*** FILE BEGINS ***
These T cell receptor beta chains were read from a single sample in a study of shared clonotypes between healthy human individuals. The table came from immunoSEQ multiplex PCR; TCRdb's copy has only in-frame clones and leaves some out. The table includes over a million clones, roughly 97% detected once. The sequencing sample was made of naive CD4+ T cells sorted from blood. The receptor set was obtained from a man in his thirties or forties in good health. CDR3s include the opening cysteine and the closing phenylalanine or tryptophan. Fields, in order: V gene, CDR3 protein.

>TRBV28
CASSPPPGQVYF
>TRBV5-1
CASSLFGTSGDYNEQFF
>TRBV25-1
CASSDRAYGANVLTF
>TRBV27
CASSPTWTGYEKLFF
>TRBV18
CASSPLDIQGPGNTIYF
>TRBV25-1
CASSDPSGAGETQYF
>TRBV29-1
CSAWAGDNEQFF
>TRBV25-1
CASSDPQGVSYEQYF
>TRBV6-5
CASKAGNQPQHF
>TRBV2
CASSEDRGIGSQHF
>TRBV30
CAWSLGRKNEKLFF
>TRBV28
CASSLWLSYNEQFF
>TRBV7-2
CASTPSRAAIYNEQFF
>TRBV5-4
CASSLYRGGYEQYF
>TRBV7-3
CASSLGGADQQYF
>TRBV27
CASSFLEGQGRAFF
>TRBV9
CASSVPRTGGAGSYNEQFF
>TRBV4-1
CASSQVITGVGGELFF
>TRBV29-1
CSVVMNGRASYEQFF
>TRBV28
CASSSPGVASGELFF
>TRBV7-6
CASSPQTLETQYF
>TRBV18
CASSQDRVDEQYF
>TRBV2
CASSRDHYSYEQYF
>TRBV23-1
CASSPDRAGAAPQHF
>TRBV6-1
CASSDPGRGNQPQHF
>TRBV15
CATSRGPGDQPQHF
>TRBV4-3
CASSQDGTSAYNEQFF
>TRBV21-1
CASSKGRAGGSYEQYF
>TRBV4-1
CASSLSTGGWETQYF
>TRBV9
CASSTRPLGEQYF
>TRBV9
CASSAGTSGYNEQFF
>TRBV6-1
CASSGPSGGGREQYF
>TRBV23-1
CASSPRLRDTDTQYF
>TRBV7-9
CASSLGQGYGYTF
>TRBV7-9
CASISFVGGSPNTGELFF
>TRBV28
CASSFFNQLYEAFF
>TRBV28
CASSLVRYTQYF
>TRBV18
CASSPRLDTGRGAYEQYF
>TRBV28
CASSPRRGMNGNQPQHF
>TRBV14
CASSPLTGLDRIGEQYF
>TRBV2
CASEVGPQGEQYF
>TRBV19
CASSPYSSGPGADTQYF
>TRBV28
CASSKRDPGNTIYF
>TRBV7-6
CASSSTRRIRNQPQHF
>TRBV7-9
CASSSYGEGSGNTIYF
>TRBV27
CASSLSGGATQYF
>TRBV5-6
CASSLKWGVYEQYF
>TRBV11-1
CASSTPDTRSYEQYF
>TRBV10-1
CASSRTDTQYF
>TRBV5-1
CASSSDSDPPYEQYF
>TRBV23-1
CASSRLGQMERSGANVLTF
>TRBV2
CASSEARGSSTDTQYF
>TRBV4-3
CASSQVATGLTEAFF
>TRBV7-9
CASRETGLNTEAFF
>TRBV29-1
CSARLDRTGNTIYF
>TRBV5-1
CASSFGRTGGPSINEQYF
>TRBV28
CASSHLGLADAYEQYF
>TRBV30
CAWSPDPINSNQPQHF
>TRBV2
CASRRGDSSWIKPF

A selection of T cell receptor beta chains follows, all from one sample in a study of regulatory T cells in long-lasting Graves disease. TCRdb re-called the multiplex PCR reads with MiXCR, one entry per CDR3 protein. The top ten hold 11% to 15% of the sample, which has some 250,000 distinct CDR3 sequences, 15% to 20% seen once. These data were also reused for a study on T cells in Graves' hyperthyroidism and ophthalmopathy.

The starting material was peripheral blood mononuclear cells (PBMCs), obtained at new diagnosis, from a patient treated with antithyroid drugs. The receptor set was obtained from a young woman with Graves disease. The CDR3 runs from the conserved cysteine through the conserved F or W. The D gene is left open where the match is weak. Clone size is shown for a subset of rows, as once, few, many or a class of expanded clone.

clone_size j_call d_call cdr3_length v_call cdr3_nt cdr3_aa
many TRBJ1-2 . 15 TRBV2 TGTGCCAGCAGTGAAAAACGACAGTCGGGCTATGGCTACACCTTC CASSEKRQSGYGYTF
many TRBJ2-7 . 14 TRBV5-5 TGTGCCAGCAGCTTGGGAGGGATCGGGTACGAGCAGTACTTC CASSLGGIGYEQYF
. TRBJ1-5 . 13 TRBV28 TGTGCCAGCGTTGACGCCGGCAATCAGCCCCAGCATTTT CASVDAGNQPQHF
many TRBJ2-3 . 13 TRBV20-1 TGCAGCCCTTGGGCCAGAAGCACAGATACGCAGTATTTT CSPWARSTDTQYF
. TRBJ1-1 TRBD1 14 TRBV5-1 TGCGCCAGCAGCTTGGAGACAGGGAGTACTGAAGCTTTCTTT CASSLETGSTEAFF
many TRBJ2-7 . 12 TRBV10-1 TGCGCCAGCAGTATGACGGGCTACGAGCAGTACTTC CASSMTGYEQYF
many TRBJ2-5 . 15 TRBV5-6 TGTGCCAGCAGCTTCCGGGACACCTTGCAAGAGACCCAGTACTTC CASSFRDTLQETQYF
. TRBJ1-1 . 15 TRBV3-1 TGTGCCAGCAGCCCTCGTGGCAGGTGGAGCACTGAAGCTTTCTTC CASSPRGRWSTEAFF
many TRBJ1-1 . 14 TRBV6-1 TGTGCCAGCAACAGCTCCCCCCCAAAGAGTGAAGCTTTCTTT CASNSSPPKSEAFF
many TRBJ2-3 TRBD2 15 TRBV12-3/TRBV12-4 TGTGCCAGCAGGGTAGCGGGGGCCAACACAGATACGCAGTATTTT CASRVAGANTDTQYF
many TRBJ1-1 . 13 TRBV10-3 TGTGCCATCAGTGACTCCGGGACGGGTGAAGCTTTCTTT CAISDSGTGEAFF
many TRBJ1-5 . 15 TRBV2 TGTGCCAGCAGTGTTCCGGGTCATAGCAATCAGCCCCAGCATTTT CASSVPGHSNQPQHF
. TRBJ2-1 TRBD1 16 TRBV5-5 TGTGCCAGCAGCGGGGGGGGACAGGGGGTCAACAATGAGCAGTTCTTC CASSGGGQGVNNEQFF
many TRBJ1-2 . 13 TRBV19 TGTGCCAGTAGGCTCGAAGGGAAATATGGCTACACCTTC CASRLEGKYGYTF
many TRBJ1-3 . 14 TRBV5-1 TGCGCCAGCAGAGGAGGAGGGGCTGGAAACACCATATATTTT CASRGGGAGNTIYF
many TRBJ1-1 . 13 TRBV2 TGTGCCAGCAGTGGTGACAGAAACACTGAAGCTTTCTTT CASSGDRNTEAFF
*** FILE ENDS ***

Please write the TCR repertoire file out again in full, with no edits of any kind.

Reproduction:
These T cell receptor beta chains were read from a single sample in a study of shared clonotypes between healthy human individuals. The table came from immunoSEQ multiplex PCR; TCRdb's copy has only in-frame clones and leaves some out. The table includes over a million clones, roughly 97% detected once. The sequencing sample was made of naive CD4+ T cells sorted from blood. The receptor set was obtained from a man in his thirties or forties in good health. CDR3s include the opening cysteine and the closing phenylalanine or tryptophan. Fields, in order: V gene, CDR3 protein.

>TRBV28
CASSPPPGQVYF
>TRBV5-1
CASSLFGTSGDYNEQFF
>TRBV25-1
CASSDRAYGANVLTF
>TRBV27
CASSPTWTGYEKLFF
>TRBV18
CASSPLDIQGPGNTIYF
>TRBV25-1
CASSDPSGAGETQYF
>TRBV29-1
CSAWAGDNEQFF
>TRBV25-1
CASSDPQGVSYEQYF
>TRBV6-5
CASKAGNQPQHF
>TRBV2
CASSEDRGIGSQHF
>TRBV30
CAWSLGRKNEKLFF
>TRBV28
CASSLWLSYNEQFF
>TRBV7-2
CASTPSRAAIYNEQFF
>TRBV5-4
CASSLYRGGYEQYF
>TRBV7-3
CASSLGGADQQYF
>TRBV27
CASSFLEGQGRAFF
>TRBV9
CASSVPRTGGAGSYNEQFF
>TRBV4-1
CASSQVITGVGGELFF
>TRBV29-1
CSVVMNGRASYEQFF
>TRBV28
CASSSPGVASGELFF
>TRBV7-6
CASSPQTLETQYF
>TRBV18
CASSQDRVDEQYF
>TRBV2
CASSRDHYSYEQYF
>TRBV23-1
CASSPDRAGAAPQHF
>TRBV6-1
CASSDPGRGNQPQHF
>TRBV15
CATSRGPGDQPQHF
>TRBV4-3
CASSQDGTSAYNEQFF
>TRBV21-1
CASSKGRAGGSYEQYF
>TRBV4-1
CASSLSTGGWETQYF
>TRBV9
CASSTRPLGEQYF
>TRBV9
CASSAGTSGYNEQFF
>TRBV6-1
CASSGPSGGGREQYF
>TRBV23-1
CASSPRLRDTDTQYF
>TRBV7-9
CASSLGQGYGYTF
>TRBV7-9
CASISFVGGSPNTGELFF
>TRBV28
CASSFFNQLYEAFF
>TRBV28
CASSLVRYTQYF
>TRBV18
CASSPRLDTGRGAYEQYF
>TRBV28
CASSPRRGMNGNQPQHF
>TRBV14
CASSPLTGLDRIGEQYF
>TRBV2
CASEVGPQGEQYF
>TRBV19
CASSPYSSGPGADTQYF
>TRBV28
CASSKRDPGNTIYF
>TRBV7-6
CASSSTRRIRNQPQHF
>TRBV7-9
CASSSYGEGSGNTIYF
>TRBV27
CASSLSGGATQYF
>TRBV5-6
CASSLKWGVYEQYF
>TRBV11-1
CASSTPDTRSYEQYF
>TRBV10-1
CASSRTDTQYF
>TRBV5-1
CASSSDSDPPYEQYF
>TRBV23-1
CASSRLGQMERSGANVLTF
>TRBV2
CASSEARGSSTDTQYF
>TRBV4-3
CASSQVATGLTEAFF
>TRBV7-9
CASRETGLNTEAFF
>TRBV29-1
CSARLDRTGNTIYF
>TRBV5-1
CASSFGRTGGPSINEQYF
>TRBV28
CASSHLGLADAYEQYF
>TRBV30
CAWSPDPINSNQPQHF
>TRBV2
CASRRGDSSWIKPF

A selection of T cell receptor beta chains follows, all from one sample in a study of regulatory T cells in long-lasting Graves disease. TCRdb re-called the multiplex PCR reads with MiXCR, one entry per CDR3 protein. The top ten hold 11% to 15% of the sample, which has some 250,000 distinct CDR3 sequences, 15% to 20% seen once. These data were also reused for a study on T cells in Graves' hyperthyroidism and ophthalmopathy.

The starting material was peripheral blood mononuclear cells (PBMCs), obtained at new diagnosis, from a patient treated with antithyroid drugs. The receptor set was obtained from a young woman with Graves disease. The CDR3 runs from the conserved cysteine through the conserved F or W. The D gene is left open where the match is weak. Clone size is shown for a subset of rows, as once, few, many or a class of expanded clone.

clone_size j_call d_call cdr3_length v_call cdr3_nt cdr3_aa
many TRBJ1-2 . 15 TRBV2 TGTGCCAGCAGTGAAAAACGACAGTCGGGCTATGGCTACACCTTC CASSEKRQSGYGYTF
many TRBJ2-7 . 14 TRBV5-5 TGTGCCAGCAGCTTGGGAGGGATCGGGTACGAGCAGTACTTC CASSLGGIGYEQYF
. TRBJ1-5 . 13 TRBV28 TGTGCCAGCGTTGACGCCGGCAATCAGCCCCAGCATTTT CASVDAGNQPQHF
many TRBJ2-3 . 13 TRBV20-1 TGCAGCCCTTGGGCCAGAAGCACAGATACGCAGTATTTT CSPWARSTDTQYF
. TRBJ1-1 TRBD1 14 TRBV5-1 TGCGCCAGCAGCTTGGAGACAGGGAGTACTGAAGCTTTCTTT CASSLETGSTEAFF
many TRBJ2-7 . 12 TRBV10-1 TGCGCCAGCAGTATGACGGGCTACGAGCAGTACTTC CASSMTGYEQYF
many TRBJ2-5 . 15 TRBV5-6 TGTGCCAGCAGCTTCCGGGACACCTTGCAAGAGACCCAGTACTTC CASSFRDTLQETQYF
. TRBJ1-1 . 15 TRBV3-1 TGTGCCAGCAGCCCTCGTGGCAGGTGGAGCACTGAAGCTTTCTTC CASSPRGRWSTEAFF
many TRBJ1-1 . 14 TRBV6-1 TGTGCCAGCAACAGCTCCCCCCCAAAGAGTGAAGCTTTCTTT CASNSSPPKSEAFF
many TRBJ2-3 TRBD2 15 TRBV12-3/TRBV12-4 TGTGCCAGCAGGGTAGCGGGGGCCAACACAGATACGCAGTATTTT CASRVAGANTDTQYF
many TRBJ1-1 . 13 TRBV10-3 TGTGCCATCAGTGACTCCGGGACGGGTGAAGCTTTCTTT CAISDSGTGEAFF
many TRBJ1-5 . 15 TRBV2 TGTGCCAGCAGTGTTCCGGGTCATAGCAATCAGCCCCAGCATTTT CASSVPGHSNQPQHF
. TRBJ2-1 TRBD1 16 TRBV5-5 TGTGCCAGCAGCGGGGGGGGACAGGGGGTCAACAATGAGCAGTTCTTC CASSGGGQGVNNEQFF
many TRBJ1-2 . 13 TRBV19 TGTGCCAGTAGGCTCGAAGGGAAATATGGCTACACCTTC CASRLEGKYGYTF
many TRBJ1-3 . 14 TRBV5-1 TGCGCCAGCAGAGGAGGAGGGGCTGGAAACACCATATATTTT CASRGGGAGNTIYF
many TRBJ1-1 . 13 TRBV2 TGTGCCAGCAGTGGTGACAGAAACACTGAAGCTTTCTTT CASSGDRNTEAFF